Diodoros’ use of place-names as evidence has quite a modern sound; nor in his story of Rhadamanthys at Chios altogether to be despised, for it is local tradition. Erythrai with its significant name, “Crimson Beaches”, was presumably a centre of the purple dye industry and its attendant shell-fisheries. In the case of the Cyclades the evidence for actual subjection to a Minoan empire is conclusive. The archaeological evidence for the sixteenth and fifteenth centuries B.C. would suggest it even apart from the tradition. Cycladic culture at that time was simply, it had been said, “a colonial edition” of that of Crete. Some “sons of Minos” it will have been, who brought over to decorate his residency on Melos that Cretan artist, who there, executed the famous wall-painting of the Flying-Fish.

The place-name Minoa, which was the mane of the two ports on the north coast of Crete, recurs in the Cyclades three times — at Siphnos, Paros, and Amorgos. “Cretan Harbour” on the other hand is not otherwise known to us. Probably it was never the name of a town, but only that of various desolate but convenient coves or bays, and so the various extant Late Greek geographies and gazetteers have all passed it by. The name of Naxos, too, like that of Lesbian Methymna, was also that of a Cretan town.


The Cup Bearer, (Fresco from Knossos). (From Minoans, Philistines and Greeks. A.R. Burn, 1930).

There was another Minoa on the east coast of Lakonia, whence the builders of Cretan palaces imported the beautiful porphyry stone of the Tayetos hills; there was a seventh in the Saronic Gulf, the inshore islet which, as legend said, had been the king’s headquarters when he besieged and sacked Nisa, near the later Megara.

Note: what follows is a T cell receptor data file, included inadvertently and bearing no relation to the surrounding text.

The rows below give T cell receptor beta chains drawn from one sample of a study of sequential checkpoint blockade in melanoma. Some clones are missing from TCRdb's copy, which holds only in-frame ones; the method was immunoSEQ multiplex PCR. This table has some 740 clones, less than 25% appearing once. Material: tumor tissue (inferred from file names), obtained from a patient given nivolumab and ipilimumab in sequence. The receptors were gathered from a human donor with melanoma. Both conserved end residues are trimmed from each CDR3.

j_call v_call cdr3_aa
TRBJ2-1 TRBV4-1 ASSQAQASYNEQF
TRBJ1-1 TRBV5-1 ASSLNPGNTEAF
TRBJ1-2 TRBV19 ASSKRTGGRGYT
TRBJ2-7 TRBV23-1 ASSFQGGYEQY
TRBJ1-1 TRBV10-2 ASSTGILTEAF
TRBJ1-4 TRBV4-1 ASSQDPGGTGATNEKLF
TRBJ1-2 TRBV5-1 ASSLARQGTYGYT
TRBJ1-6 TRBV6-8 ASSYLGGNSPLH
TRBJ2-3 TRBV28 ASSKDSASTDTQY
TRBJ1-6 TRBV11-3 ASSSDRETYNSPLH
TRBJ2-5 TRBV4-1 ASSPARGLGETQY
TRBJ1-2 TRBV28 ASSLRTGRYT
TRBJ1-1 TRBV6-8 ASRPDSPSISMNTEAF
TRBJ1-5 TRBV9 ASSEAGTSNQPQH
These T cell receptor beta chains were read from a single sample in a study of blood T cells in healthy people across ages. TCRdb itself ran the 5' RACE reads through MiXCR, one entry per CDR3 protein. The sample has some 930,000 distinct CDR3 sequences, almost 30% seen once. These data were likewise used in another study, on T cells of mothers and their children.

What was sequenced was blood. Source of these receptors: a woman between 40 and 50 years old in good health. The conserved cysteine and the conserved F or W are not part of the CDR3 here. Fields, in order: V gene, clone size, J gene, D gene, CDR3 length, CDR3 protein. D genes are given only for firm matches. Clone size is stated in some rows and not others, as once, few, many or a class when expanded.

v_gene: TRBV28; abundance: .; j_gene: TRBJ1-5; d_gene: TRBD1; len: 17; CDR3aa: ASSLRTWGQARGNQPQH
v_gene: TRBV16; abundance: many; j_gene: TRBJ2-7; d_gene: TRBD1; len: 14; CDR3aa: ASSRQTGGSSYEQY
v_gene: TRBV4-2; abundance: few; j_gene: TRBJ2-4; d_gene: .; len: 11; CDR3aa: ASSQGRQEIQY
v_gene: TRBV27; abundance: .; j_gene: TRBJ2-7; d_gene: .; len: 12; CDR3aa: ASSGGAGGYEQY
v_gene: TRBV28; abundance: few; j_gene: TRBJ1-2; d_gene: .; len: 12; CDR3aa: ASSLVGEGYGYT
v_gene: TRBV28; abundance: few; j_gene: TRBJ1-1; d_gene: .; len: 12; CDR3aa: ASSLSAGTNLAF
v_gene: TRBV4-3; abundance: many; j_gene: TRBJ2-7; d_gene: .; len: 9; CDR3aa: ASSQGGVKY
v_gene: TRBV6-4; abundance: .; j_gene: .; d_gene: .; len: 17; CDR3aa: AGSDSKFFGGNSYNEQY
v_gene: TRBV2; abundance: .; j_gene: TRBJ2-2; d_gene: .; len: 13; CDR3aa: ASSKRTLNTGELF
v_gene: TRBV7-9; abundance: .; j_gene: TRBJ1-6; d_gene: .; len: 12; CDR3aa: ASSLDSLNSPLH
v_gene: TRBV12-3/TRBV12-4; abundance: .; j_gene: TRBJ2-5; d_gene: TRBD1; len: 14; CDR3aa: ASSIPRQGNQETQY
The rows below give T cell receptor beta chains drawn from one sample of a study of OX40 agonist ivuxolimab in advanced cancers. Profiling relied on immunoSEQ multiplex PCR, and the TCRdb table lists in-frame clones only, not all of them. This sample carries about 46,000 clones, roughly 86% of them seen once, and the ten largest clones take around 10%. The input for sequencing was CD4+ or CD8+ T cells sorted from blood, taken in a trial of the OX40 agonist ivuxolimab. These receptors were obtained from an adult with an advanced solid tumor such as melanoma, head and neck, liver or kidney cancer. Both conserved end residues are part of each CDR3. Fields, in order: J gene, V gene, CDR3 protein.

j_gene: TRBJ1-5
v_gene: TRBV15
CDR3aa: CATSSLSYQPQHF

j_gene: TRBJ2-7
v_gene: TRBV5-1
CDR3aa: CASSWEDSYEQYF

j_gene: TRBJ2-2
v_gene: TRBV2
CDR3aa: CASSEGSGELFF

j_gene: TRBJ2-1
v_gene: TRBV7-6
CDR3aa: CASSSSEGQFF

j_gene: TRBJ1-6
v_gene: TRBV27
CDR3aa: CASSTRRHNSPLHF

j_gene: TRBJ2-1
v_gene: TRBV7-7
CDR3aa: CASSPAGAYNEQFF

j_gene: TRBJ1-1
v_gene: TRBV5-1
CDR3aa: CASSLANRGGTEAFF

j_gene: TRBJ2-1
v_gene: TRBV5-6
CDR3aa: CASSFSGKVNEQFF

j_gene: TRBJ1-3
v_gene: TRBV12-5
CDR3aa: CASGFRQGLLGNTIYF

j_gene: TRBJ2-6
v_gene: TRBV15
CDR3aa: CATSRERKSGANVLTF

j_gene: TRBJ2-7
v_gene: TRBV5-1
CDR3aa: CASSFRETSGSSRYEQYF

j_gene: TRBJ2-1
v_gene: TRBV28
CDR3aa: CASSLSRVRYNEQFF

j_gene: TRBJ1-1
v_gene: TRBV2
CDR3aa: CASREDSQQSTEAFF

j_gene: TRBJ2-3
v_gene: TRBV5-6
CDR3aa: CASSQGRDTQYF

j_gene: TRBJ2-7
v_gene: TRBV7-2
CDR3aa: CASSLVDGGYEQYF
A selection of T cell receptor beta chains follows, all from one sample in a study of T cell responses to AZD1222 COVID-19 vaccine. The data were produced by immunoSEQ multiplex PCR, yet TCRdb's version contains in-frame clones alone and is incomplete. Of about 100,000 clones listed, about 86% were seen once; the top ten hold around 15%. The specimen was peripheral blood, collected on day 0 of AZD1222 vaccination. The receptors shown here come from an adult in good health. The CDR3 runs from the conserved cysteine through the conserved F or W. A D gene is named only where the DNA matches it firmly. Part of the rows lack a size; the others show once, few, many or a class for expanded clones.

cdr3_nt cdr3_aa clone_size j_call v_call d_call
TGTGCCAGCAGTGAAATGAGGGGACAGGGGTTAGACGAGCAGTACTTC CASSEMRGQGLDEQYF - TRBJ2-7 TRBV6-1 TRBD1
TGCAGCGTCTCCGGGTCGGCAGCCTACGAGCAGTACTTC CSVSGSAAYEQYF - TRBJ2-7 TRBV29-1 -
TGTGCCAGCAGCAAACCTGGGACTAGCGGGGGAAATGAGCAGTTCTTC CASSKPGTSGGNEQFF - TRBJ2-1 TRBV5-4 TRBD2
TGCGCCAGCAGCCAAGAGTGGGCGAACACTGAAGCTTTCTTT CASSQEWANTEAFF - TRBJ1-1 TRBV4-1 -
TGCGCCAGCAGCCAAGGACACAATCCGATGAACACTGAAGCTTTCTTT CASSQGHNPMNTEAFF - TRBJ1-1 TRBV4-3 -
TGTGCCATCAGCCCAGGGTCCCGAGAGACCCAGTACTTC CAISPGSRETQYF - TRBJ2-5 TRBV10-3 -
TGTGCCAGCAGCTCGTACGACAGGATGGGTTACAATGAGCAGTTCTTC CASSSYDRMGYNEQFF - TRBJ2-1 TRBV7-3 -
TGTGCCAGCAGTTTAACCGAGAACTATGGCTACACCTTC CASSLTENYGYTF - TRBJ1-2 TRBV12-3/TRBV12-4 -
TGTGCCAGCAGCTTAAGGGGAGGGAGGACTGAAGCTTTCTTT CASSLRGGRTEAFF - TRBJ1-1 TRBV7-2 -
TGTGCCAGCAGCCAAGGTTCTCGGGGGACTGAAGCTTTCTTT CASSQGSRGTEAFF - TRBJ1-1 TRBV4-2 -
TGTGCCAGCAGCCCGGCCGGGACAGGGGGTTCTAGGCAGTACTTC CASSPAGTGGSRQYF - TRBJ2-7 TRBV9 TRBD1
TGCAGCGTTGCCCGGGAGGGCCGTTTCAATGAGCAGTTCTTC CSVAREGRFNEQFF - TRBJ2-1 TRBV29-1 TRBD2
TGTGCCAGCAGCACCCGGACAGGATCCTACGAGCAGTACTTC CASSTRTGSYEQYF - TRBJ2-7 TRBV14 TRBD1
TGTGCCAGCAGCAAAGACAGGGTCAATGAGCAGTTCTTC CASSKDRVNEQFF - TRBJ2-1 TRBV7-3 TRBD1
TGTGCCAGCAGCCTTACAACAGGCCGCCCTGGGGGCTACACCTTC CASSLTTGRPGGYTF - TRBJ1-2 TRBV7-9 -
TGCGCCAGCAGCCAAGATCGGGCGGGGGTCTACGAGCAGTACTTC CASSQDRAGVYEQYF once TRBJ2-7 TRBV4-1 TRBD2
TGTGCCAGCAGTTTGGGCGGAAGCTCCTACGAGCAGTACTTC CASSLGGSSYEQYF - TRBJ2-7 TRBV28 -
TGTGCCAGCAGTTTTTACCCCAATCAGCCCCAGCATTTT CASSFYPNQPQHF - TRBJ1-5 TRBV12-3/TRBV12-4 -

And thereby hangs a tale — one of the two Greek versions of the story of how a woman betrayed the hero whose “virtue” was in his hair. King Nisos had his magical purple hair plucked by his daughter Skylla, who had fallen in love with Minos, and fell, as his fate was to fall when that hair was lost. But Skylla escaped less lightly than Delilah in the Hebrew version of the tale; for Minos, living up to his reputation for justice combined with cruelty, hung her by the feet from the stern of his galley, and so let her drown.

As for Minos holding Athens to ransom and levying his terrible tribute in human kind, is it not written in Charles Kingsley’s Heroes? But of Theseus and how he delivered the land from its terror, we shall have to treat more fully on a later page.

Eastward of Crete, the island of Karpathos was said to have been settled by “Some of Minos’ troops”; while the south-west coast of Asia Minor had a slightly different history.

Sarpedon, another brother of Minos, and his rival both in love and politics, was compelled after a dynastic struggle to flee from home with his partisans, and it was they who, mingling with the native “Termilia”, founded the small but powerful nation state of Lykia. The city of Miletos, whose name is, again, the same as that of a Cretan town, was also said to have been founded by this refugee movement.


The Snake-Goddess. (Gold and Ivory statuette in Boston Museum). (From Minoans Philistines and Greeks. A.R. Burn, 1930).